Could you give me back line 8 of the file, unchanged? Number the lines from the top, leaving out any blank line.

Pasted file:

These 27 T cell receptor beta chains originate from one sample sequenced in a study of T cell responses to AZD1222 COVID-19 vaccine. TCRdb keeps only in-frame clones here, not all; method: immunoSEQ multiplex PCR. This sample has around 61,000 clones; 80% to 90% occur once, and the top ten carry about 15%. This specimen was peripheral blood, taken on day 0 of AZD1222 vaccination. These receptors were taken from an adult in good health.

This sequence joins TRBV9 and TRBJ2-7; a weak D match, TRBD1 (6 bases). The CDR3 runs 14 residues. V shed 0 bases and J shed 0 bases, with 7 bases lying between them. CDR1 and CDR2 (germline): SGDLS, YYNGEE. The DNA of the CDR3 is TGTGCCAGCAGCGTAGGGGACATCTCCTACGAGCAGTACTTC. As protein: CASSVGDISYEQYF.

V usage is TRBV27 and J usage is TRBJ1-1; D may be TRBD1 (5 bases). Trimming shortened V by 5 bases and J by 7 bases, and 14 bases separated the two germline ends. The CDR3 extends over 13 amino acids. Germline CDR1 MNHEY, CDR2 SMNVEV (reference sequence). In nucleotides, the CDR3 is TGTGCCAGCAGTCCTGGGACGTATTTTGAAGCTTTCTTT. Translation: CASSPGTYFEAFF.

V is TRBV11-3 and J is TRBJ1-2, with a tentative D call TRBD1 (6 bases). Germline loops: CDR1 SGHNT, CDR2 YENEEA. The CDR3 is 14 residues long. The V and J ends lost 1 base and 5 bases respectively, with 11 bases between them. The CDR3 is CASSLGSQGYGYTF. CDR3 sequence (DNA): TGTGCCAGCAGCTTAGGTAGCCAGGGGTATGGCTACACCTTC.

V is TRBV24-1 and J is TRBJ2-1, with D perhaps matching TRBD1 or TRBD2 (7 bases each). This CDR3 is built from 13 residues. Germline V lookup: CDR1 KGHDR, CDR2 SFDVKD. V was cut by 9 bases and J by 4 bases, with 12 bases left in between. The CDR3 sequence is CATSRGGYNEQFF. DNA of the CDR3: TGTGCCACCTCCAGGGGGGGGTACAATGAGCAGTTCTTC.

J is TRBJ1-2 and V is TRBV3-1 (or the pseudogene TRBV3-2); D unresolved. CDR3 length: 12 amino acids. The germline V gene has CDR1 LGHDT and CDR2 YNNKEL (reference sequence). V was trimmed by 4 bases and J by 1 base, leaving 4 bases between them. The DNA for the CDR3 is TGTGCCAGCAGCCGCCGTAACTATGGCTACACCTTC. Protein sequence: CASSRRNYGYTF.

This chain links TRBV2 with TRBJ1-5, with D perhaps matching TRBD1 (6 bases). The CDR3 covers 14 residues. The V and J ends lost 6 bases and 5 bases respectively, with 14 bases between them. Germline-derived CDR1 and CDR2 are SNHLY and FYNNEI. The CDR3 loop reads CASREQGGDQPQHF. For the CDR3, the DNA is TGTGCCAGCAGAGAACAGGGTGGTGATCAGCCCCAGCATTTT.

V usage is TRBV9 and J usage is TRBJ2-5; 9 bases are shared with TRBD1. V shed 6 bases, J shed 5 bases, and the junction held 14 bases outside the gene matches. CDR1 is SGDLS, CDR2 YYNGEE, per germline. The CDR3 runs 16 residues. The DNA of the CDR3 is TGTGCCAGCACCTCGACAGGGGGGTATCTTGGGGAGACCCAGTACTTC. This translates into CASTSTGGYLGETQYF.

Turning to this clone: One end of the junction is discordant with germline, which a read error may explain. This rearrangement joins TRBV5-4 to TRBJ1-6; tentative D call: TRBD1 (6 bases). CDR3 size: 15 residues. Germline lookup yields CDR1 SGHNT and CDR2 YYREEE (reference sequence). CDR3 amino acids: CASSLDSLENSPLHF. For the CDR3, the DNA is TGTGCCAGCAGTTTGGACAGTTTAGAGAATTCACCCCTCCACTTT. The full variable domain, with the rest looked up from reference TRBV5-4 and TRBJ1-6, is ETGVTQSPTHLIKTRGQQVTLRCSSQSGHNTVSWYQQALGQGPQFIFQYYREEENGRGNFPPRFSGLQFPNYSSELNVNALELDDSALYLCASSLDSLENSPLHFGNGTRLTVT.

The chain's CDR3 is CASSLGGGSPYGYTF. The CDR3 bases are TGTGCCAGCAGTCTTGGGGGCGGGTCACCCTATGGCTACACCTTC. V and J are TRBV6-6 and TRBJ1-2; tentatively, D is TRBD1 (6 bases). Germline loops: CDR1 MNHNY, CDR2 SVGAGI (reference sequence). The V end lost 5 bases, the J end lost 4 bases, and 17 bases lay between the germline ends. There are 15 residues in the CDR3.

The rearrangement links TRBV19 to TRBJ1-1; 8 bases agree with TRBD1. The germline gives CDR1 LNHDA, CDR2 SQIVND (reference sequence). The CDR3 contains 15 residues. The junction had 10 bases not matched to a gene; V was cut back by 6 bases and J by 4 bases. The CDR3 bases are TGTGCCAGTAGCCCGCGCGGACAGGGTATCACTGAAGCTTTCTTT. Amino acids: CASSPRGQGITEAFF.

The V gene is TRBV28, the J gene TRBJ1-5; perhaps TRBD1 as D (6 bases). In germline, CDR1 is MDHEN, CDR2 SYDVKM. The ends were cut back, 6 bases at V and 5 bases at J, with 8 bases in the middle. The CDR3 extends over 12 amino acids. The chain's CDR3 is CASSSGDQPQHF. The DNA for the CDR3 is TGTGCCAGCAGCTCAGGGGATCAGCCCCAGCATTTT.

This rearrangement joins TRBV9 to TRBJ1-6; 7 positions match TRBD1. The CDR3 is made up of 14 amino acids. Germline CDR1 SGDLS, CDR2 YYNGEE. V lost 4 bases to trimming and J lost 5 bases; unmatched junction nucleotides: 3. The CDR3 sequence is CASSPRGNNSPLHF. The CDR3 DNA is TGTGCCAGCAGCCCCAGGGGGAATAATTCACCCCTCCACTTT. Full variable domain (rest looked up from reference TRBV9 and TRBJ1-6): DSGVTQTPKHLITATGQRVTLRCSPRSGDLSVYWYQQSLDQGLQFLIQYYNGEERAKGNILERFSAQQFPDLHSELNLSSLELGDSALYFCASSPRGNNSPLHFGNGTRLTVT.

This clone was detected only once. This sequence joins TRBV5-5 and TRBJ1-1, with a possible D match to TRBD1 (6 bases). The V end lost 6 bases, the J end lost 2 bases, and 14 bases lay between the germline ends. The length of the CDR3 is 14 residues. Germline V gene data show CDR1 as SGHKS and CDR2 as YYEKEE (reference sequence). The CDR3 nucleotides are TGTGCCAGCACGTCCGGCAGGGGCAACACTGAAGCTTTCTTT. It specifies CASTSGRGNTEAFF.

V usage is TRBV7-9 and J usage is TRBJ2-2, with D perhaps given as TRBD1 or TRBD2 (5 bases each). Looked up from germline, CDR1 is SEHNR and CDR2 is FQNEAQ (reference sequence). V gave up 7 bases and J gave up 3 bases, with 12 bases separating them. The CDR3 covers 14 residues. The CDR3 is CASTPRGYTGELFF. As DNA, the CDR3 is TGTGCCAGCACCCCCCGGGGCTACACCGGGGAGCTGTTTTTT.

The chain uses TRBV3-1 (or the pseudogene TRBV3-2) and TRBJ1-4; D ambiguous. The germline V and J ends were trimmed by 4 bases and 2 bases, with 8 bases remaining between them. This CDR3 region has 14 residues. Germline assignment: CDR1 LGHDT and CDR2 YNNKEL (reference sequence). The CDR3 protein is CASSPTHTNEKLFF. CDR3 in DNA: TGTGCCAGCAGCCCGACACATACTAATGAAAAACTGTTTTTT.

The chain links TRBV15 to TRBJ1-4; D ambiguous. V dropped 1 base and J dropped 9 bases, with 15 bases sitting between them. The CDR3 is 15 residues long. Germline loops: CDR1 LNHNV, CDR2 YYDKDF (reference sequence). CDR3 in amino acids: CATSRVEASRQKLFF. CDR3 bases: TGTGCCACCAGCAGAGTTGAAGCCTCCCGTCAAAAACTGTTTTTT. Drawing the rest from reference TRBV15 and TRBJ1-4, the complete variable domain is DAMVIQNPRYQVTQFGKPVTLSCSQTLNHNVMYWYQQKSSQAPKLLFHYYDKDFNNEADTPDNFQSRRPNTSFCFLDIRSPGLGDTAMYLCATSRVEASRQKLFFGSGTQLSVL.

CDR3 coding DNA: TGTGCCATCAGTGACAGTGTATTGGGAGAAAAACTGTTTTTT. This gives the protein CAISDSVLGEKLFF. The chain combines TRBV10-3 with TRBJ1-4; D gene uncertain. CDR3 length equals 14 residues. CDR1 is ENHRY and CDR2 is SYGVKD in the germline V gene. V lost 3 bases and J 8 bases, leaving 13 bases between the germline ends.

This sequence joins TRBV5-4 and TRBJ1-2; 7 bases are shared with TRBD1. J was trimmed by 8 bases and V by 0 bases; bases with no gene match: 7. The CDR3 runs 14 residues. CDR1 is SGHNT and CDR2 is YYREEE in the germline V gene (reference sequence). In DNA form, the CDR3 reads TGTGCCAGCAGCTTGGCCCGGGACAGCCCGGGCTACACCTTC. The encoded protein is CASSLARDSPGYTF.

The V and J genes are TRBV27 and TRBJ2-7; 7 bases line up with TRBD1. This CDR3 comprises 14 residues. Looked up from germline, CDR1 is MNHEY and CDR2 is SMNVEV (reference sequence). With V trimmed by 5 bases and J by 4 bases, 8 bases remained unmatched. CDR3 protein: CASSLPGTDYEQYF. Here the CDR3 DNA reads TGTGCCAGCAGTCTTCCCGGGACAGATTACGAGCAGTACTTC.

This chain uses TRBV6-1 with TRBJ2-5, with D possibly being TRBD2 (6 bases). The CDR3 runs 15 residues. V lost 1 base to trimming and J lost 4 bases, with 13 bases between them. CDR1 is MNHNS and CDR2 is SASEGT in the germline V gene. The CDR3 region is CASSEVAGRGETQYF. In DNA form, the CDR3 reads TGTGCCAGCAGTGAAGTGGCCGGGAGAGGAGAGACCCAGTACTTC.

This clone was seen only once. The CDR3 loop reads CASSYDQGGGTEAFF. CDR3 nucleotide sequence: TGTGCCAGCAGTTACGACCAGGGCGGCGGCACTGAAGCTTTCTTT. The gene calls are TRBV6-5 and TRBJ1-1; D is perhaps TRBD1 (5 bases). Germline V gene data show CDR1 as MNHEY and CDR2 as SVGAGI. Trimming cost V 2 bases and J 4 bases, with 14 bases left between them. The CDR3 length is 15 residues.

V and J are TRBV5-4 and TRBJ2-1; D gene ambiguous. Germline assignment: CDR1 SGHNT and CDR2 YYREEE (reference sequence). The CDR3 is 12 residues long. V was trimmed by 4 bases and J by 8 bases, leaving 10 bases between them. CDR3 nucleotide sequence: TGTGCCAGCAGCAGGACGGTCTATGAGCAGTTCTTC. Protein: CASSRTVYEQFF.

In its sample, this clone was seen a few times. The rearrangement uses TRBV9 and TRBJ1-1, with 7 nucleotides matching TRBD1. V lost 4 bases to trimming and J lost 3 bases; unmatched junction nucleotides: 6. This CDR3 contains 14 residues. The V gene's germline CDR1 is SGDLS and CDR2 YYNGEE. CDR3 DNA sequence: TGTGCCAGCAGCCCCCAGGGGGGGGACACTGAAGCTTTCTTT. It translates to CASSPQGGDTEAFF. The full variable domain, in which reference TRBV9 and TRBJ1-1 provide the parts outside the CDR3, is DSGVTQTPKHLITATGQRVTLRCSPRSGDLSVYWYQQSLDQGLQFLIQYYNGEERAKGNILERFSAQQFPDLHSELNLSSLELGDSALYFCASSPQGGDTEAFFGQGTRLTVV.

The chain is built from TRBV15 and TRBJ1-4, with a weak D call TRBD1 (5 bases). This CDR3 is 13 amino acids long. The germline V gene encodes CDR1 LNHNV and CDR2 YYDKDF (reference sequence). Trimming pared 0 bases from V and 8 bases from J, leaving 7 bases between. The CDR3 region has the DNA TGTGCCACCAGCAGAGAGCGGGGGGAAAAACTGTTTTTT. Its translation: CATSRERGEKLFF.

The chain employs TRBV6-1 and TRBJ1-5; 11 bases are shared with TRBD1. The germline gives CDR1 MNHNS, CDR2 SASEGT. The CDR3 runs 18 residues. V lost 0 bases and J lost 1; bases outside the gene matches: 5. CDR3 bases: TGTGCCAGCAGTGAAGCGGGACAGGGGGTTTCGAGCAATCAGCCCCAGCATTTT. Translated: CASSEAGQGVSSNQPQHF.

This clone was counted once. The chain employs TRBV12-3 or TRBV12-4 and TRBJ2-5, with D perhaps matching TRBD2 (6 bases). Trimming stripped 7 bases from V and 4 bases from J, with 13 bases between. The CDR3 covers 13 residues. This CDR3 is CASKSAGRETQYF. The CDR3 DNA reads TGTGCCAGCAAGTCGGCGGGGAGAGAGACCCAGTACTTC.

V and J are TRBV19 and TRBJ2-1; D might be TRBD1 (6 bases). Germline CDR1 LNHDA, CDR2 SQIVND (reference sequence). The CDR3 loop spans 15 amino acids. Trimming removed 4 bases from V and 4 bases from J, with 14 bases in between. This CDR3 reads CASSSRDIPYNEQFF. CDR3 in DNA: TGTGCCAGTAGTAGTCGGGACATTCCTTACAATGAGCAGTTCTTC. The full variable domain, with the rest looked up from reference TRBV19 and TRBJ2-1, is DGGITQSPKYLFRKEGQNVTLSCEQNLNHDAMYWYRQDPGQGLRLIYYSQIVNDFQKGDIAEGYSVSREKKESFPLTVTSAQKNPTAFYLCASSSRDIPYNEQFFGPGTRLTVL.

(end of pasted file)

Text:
V usage is TRBV9 and J usage is TRBJ2-5; 9 bases are shared with TRBD1. V shed 6 bases, J shed 5 bases, and the junction held 14 bases outside the gene matches. CDR1 is SGDLS, CDR2 YYNGEE, per germline. The CDR3 runs 16 residues. The DNA of the CDR3 is TGTGCCAGCACCTCGACAGGGGGGTATCTTGGGGAGACCCAGTACTTC. This translates into CASTSTGGYLGETQYF.